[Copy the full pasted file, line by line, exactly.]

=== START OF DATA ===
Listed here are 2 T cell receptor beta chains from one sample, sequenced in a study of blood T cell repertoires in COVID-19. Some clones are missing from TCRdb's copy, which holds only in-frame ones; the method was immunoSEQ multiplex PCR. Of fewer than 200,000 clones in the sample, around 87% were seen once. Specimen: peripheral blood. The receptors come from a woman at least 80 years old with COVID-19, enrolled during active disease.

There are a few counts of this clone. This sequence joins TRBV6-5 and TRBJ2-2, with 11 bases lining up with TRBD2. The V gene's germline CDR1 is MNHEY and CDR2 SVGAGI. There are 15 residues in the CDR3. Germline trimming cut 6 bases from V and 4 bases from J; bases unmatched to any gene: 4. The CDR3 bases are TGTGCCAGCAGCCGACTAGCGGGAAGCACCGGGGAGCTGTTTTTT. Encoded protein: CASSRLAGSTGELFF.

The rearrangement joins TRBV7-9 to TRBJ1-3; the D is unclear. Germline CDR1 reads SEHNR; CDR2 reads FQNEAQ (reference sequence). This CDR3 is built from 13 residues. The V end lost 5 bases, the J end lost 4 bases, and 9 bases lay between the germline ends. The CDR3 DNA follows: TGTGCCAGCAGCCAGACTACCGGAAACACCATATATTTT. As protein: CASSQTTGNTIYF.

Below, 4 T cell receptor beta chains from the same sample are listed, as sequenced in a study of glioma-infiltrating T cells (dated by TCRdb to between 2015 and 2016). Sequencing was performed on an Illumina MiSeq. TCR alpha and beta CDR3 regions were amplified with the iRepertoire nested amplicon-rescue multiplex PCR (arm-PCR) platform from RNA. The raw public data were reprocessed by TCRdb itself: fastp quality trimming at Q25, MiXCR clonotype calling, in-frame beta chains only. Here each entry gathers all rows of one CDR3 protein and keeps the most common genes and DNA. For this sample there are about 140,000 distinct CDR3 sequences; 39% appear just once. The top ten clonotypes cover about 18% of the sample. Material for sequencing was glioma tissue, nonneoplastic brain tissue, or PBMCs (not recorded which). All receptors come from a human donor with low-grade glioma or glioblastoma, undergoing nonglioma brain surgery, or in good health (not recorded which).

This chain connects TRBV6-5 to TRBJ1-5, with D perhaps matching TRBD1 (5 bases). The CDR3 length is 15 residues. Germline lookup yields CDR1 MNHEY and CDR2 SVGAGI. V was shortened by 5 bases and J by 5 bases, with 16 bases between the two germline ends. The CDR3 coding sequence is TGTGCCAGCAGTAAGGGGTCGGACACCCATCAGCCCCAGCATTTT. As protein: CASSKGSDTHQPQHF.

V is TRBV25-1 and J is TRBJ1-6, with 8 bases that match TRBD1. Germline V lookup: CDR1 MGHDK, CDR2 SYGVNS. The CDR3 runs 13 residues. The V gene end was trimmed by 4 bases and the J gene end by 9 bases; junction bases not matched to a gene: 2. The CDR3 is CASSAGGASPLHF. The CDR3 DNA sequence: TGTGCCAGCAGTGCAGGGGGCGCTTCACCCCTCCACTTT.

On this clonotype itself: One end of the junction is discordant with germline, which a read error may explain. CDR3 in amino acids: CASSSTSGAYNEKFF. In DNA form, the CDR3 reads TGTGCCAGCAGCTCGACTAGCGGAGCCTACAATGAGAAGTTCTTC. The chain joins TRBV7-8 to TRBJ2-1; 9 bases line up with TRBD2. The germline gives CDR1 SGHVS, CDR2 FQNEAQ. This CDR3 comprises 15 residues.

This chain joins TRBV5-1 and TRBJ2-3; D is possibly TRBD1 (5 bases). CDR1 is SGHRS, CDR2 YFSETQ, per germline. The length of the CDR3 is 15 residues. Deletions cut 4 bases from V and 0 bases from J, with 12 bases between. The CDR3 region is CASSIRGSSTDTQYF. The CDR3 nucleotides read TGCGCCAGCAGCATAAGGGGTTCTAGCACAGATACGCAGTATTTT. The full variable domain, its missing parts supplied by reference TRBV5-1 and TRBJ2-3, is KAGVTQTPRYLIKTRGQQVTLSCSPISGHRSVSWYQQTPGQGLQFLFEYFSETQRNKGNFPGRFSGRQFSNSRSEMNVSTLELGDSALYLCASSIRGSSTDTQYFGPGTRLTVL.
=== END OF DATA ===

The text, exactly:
Listed here are 2 T cell receptor beta chains from one sample, sequenced in a study of blood T cell repertoires in COVID-19. Some clones are missing from TCRdb's copy, which holds only in-frame ones; the method was immunoSEQ multiplex PCR. Of fewer than 200,000 clones in the sample, around 87% were seen once. Specimen: peripheral blood. The receptors come from a woman at least 80 years old with COVID-19, enrolled during active disease.

There are a few counts of this clone. This sequence joins TRBV6-5 and TRBJ2-2, with 11 bases lining up with TRBD2. The V gene's germline CDR1 is MNHEY and CDR2 SVGAGI. There are 15 residues in the CDR3. Germline trimming cut 6 bases from V and 4 bases from J; bases unmatched to any gene: 4. The CDR3 bases are TGTGCCAGCAGCCGACTAGCGGGAAGCACCGGGGAGCTGTTTTTT. Encoded protein: CASSRLAGSTGELFF.

The rearrangement joins TRBV7-9 to TRBJ1-3; the D is unclear. Germline CDR1 reads SEHNR; CDR2 reads FQNEAQ (reference sequence). This CDR3 is built from 13 residues. The V end lost 5 bases, the J end lost 4 bases, and 9 bases lay between the germline ends. The CDR3 DNA follows: TGTGCCAGCAGCCAGACTACCGGAAACACCATATATTTT. As protein: CASSQTTGNTIYF.

Below, 4 T cell receptor beta chains from the same sample are listed, as sequenced in a study of glioma-infiltrating T cells (dated by TCRdb to between 2015 and 2016). Sequencing was performed on an Illumina MiSeq. TCR alpha and beta CDR3 regions were amplified with the iRepertoire nested amplicon-rescue multiplex PCR (arm-PCR) platform from RNA. The raw public data were reprocessed by TCRdb itself: fastp quality trimming at Q25, MiXCR clonotype calling, in-frame beta chains only. Here each entry gathers all rows of one CDR3 protein and keeps the most common genes and DNA. For this sample there are about 140,000 distinct CDR3 sequences; 39% appear just once. The top ten clonotypes cover about 18% of the sample. Material for sequencing was glioma tissue, nonneoplastic brain tissue, or PBMCs (not recorded which). All receptors come from a human donor with low-grade glioma or glioblastoma, undergoing nonglioma brain surgery, or in good health (not recorded which).

This chain connects TRBV6-5 to TRBJ1-5, with D perhaps matching TRBD1 (5 bases). The CDR3 length is 15 residues. Germline lookup yields CDR1 MNHEY and CDR2 SVGAGI. V was shortened by 5 bases and J by 5 bases, with 16 bases between the two germline ends. The CDR3 coding sequence is TGTGCCAGCAGTAAGGGGTCGGACACCCATCAGCCCCAGCATTTT. As protein: CASSKGSDTHQPQHF.

V is TRBV25-1 and J is TRBJ1-6, with 8 bases that match TRBD1. Germline V lookup: CDR1 MGHDK, CDR2 SYGVNS. The CDR3 runs 13 residues. The V gene end was trimmed by 4 bases and the J gene end by 9 bases; junction bases not matched to a gene: 2. The CDR3 is CASSAGGASPLHF. The CDR3 DNA sequence: TGTGCCAGCAGTGCAGGGGGCGCTTCACCCCTCCACTTT.

On this clonotype itself: One end of the junction is discordant with germline, which a read error may explain. CDR3 in amino acids: CASSSTSGAYNEKFF. In DNA form, the CDR3 reads TGTGCCAGCAGCTCGACTAGCGGAGCCTACAATGAGAAGTTCTTC. The chain joins TRBV7-8 to TRBJ2-1; 9 bases line up with TRBD2. The germline gives CDR1 SGHVS, CDR2 FQNEAQ. This CDR3 comprises 15 residues.

This chain joins TRBV5-1 and TRBJ2-3; D is possibly TRBD1 (5 bases). CDR1 is SGHRS, CDR2 YFSETQ, per germline. The length of the CDR3 is 15 residues. Deletions cut 4 bases from V and 0 bases from J, with 12 bases between. The CDR3 region is CASSIRGSSTDTQYF. The CDR3 nucleotides read TGCGCCAGCAGCATAAGGGGTTCTAGCACAGATACGCAGTATTTT. The full variable domain, its missing parts supplied by reference TRBV5-1 and TRBJ2-3, is KAGVTQTPRYLIKTRGQQVTLSCSPISGHRSVSWYQQTPGQGLQFLFEYFSETQRNKGNFPGRFSGRQFSNSRSEMNVSTLELGDSALYLCASSIRGSSTDTQYFGPGTRLTVL.